Re: (OPE-L) Ajit's paper

From: ajit sinha (sinha_a99@YAHOO.COM)
Date: Fri Jun 04 2004 - 03:22:01 EDT

--- Ian Wright <iwright@GMAIL.COM> wrote:
> Hi Ajit
> Thanks for your reply.
> > Ian, I think what I'm saying holds even for a
> causal
> > theory. A theory of price or for that matter a
> theory
> > of anything, say X, is supposed to explain the
> > phenomenon of X. To say that the value of X in
> time t
> > is determined by the given value of X in time t-1
> is
> > not a causal theory that explains the phenomenon
> of X.
> > Because in your formulation, it is logical to say
> that
> > X in time t depends on the value of X in time
> (t-2),
> > since the value of X in time t-1 is explained by
> the
> > value of X in time t-2. This logically leads us to
> > infinite regresson. One will have to answer, how
> did X
> > come into being in the first place. And here your
> > causal explanation must identify a cause other
> than X.
> > That's why a theory of X that explains X on the
> basis
> > of X is not a theory. If you are doing forcasting
> etc.
> > then, of course, it makes sense to take into
> account
> > the previous values of the variable. But then
> > forcasting and theory are two different animals.
> I haven't read Freeman's response to this criticism,
> but the infinite
> regression argument is confused.
> Before explaining the confusion let's apply your
> argument to another
> domain, the theory of evolution. The purpose of the
> theory is to
> explain the development of species. Organisms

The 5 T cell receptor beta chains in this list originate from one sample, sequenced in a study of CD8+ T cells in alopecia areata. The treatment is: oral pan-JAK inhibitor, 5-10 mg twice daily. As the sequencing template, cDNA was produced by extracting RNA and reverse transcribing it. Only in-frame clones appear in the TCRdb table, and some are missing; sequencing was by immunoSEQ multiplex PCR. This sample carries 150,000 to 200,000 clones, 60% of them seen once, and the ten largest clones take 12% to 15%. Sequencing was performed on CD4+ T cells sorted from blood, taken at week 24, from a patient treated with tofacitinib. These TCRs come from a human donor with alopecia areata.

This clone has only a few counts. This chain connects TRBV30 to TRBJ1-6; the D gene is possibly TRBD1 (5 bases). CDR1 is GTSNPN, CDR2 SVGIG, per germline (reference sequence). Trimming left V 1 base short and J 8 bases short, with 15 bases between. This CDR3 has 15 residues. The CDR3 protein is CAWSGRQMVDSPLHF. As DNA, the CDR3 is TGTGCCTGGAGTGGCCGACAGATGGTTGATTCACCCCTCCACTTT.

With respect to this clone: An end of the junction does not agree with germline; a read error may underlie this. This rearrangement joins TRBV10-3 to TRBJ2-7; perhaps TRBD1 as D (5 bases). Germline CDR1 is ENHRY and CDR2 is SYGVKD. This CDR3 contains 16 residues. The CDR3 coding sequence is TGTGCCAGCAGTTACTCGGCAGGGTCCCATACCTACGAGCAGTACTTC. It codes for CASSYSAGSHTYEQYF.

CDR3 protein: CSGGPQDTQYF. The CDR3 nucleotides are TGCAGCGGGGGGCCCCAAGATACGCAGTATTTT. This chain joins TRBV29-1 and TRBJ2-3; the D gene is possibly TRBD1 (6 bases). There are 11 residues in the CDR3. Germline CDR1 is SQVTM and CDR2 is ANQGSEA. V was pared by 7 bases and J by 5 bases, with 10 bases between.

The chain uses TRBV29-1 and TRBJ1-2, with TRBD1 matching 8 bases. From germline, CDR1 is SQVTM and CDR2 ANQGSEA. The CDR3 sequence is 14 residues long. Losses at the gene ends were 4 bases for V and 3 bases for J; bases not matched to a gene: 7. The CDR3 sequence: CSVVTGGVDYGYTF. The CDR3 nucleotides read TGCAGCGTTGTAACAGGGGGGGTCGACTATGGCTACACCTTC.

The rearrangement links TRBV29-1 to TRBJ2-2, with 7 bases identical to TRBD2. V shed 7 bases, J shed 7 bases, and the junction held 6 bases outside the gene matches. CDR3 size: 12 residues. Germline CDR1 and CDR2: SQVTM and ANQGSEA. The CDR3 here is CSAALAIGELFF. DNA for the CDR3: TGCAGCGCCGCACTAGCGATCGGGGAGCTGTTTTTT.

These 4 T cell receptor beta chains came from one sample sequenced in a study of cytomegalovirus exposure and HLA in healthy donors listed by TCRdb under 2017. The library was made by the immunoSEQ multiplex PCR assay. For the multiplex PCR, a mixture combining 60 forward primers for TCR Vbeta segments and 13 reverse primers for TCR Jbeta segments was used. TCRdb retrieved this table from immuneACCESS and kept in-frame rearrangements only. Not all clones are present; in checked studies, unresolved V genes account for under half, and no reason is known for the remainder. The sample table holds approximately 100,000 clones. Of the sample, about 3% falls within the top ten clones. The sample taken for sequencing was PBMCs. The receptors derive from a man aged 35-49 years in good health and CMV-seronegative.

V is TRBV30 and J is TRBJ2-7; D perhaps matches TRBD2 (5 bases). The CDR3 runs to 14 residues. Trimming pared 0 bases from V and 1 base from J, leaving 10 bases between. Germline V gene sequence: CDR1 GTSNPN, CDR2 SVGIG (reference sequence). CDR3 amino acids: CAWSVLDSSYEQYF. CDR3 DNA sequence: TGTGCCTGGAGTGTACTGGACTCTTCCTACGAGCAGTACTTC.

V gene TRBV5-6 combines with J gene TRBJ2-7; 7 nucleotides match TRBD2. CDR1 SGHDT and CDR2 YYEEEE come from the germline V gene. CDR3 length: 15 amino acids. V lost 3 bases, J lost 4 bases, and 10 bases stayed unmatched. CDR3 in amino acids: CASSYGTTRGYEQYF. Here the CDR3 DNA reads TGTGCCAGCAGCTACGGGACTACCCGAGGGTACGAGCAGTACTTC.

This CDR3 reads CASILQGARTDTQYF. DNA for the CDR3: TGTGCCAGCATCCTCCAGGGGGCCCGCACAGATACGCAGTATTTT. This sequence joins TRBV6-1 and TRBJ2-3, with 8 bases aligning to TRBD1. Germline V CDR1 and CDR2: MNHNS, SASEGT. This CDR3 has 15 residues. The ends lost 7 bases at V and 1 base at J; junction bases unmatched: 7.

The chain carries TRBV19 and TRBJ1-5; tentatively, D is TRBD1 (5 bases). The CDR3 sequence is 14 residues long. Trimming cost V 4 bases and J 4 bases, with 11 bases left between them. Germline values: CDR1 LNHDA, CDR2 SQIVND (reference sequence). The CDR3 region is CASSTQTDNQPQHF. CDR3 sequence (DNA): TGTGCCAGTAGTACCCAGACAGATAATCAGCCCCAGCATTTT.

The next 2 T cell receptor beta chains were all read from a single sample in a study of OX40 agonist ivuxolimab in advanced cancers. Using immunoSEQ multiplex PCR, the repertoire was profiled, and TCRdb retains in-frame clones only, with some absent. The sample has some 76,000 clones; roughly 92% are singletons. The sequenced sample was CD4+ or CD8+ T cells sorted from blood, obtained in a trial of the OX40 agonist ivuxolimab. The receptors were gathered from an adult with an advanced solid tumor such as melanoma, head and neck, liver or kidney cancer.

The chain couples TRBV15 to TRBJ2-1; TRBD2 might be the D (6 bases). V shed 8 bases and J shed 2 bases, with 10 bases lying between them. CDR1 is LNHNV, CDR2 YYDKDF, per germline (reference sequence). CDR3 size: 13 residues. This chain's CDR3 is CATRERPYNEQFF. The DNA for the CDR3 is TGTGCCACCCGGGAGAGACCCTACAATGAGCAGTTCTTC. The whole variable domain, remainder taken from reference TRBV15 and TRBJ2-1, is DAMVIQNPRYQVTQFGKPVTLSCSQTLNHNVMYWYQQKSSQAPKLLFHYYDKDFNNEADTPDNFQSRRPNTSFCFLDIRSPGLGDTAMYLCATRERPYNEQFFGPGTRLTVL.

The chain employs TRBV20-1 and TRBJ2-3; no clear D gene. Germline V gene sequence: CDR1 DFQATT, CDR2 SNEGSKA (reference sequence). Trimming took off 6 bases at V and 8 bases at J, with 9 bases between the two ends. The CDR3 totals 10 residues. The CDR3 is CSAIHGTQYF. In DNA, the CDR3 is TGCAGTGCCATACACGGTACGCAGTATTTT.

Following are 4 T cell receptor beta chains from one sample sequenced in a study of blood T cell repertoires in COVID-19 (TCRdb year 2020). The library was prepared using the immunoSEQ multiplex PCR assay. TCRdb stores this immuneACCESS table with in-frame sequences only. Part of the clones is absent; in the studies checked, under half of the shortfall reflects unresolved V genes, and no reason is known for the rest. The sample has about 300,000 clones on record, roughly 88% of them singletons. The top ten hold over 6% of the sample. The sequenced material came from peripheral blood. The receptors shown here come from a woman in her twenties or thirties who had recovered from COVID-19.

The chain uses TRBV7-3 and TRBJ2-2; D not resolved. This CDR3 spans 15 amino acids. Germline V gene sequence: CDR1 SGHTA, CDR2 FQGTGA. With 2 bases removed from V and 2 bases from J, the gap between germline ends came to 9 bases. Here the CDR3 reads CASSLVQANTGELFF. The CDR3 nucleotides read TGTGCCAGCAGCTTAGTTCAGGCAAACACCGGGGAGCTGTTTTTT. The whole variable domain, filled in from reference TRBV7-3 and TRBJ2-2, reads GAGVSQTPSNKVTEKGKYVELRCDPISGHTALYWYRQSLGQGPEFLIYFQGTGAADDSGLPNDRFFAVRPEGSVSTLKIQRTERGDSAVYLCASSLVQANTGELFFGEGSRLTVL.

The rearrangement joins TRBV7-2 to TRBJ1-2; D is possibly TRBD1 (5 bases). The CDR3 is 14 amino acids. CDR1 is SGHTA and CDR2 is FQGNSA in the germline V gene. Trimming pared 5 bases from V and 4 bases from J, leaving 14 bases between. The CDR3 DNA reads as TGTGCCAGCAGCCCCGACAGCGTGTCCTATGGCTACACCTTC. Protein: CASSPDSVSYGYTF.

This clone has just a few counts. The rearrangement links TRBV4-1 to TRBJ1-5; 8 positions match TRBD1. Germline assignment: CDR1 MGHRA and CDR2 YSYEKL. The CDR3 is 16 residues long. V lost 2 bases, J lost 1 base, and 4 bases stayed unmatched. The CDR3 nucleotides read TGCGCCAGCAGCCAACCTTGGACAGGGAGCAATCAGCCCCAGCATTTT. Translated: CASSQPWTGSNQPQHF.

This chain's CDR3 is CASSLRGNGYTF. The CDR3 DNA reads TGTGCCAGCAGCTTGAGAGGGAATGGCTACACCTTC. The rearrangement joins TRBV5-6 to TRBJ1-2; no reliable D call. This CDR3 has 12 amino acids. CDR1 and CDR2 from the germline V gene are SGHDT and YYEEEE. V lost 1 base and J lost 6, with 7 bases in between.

> generate copies with
> random variation. Selection occurs non-randomly.
> Therefore organisms
> adapt over time.
> But evolutionary theory explains the change in
> organisms by reference
> to previous organisms. By your criterion it is
> therefore subject to
> infinite regress and neither a theory nor an
> explanation of the
> development of species.

Not true. One must be clear about two entirely
separate questions: (1) How to explain a phenomenon,
and (2) How to explain CHANGES in that phenomenon.
These are two separate questions. A question of change
must take at least two time periods of the phenomenon.
A change cannot be thought about without elapse of
time. But the problem of the theory of value or prices
is not how prices change over time. It is to explain
the very phenomenon of price. So your analogy with
theory of evolution is incorrect. If your problem is
to explain life, you cannot do that by a theory that
shows changes in life forms. You will have to either
say that you cannot explain it, or that there are
certain chemical elements, that have no life, when
come together in certain proportion they cause life.
Now, here life cannot be explained by existing life.
> > One will have to answer, how did X come into being
> > in the first place. And here your causal
> explanation
> > must identify a cause other than X.
> And the origin of life is a topic in the theory of
> evolution. But
> biologists did not reject the theory of evolution
> because its result
> is also a premise.

I don't think origin of life is explained by life.
That will be nonsense. However, a theory of life does
not need to go to the origin of life. All it has to do